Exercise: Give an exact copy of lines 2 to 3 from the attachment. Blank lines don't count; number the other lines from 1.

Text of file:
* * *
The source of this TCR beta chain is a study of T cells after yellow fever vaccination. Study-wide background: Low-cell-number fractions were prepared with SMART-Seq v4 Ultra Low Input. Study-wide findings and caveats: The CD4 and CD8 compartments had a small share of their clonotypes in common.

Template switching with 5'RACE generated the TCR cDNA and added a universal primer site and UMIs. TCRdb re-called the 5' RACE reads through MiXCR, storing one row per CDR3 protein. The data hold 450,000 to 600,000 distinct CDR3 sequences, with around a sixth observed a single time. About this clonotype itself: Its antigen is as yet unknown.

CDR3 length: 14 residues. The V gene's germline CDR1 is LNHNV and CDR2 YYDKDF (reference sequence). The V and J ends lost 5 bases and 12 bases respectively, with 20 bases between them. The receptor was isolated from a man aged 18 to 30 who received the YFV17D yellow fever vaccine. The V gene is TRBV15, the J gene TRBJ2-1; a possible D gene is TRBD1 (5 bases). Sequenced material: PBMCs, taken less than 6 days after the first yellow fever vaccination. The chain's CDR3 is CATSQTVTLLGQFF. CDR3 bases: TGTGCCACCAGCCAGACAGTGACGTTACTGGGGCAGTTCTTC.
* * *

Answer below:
Template switching with 5'RACE generated the TCR cDNA and added a universal primer site and UMIs. TCRdb re-called the 5' RACE reads through MiXCR, storing one row per CDR3 protein. The data hold 450,000 to 600,000 distinct CDR3 sequences, with around a sixth observed a single time. About this clonotype itself: Its antigen is as yet unknown.

CDR3 length: 14 residues. The V gene's germline CDR1 is LNHNV and CDR2 YYDKDF (reference sequence). The V and J ends lost 5 bases and 12 bases respectively, with 20 bases between them. The receptor was isolated from a man aged 18 to 30 who received the YFV17D yellow fever vaccine. The V gene is TRBV15, the J gene TRBJ2-1; a possible D gene is TRBD1 (5 bases). Sequenced material: PBMCs, taken less than 6 days after the first yellow fever vaccination. The chain's CDR3 is CATSQTVTLLGQFF. CDR3 bases: TGTGCCACCAGCCAGACAGTGACGTTACTGGGGCAGTTCTTC.